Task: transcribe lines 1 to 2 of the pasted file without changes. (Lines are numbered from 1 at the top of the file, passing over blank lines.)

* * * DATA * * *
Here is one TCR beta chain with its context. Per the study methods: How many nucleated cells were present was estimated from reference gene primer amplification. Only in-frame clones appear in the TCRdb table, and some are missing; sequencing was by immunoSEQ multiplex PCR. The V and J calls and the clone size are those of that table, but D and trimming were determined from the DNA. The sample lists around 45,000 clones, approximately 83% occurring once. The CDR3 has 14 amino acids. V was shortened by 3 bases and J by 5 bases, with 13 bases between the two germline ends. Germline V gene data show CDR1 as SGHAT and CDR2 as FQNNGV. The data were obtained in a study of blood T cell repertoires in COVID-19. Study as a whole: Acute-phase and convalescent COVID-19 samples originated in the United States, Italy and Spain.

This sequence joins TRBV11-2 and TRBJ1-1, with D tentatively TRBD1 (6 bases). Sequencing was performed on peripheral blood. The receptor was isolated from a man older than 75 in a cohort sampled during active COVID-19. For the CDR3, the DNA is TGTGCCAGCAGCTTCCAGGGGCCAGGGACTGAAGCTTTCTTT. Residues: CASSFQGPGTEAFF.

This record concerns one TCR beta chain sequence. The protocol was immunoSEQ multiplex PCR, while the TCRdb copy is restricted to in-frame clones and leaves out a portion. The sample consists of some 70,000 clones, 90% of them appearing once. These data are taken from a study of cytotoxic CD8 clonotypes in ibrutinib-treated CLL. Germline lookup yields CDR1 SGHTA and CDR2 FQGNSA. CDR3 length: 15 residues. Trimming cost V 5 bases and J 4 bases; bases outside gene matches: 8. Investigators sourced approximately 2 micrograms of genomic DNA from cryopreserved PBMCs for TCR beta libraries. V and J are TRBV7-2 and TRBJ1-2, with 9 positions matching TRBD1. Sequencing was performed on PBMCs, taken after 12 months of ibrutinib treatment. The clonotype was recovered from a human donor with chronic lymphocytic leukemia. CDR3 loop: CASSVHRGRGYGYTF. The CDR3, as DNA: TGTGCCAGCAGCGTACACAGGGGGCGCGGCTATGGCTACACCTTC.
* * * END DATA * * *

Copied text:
Here is one TCR beta chain with its context. Per the study methods: How many nucleated cells were present was estimated from reference gene primer amplification. Only in-frame clones appear in the TCRdb table, and some are missing; sequencing was by immunoSEQ multiplex PCR. The V and J calls and the clone size are those of that table, but D and trimming were determined from the DNA. The sample lists around 45,000 clones, approximately 83% occurring once. The CDR3 has 14 amino acids. V was shortened by 3 bases and J by 5 bases, with 13 bases between the two germline ends. Germline V gene data show CDR1 as SGHAT and CDR2 as FQNNGV. The data were obtained in a study of blood T cell repertoires in COVID-19. Study as a whole: Acute-phase and convalescent COVID-19 samples originated in the United States, Italy and Spain.

This sequence joins TRBV11-2 and TRBJ1-1, with D tentatively TRBD1 (6 bases). Sequencing was performed on peripheral blood. The receptor was isolated from a man older than 75 in a cohort sampled during active COVID-19. For the CDR3, the DNA is TGTGCCAGCAGCTTCCAGGGGCCAGGGACTGAAGCTTTCTTT. Residues: CASSFQGPGTEAFF.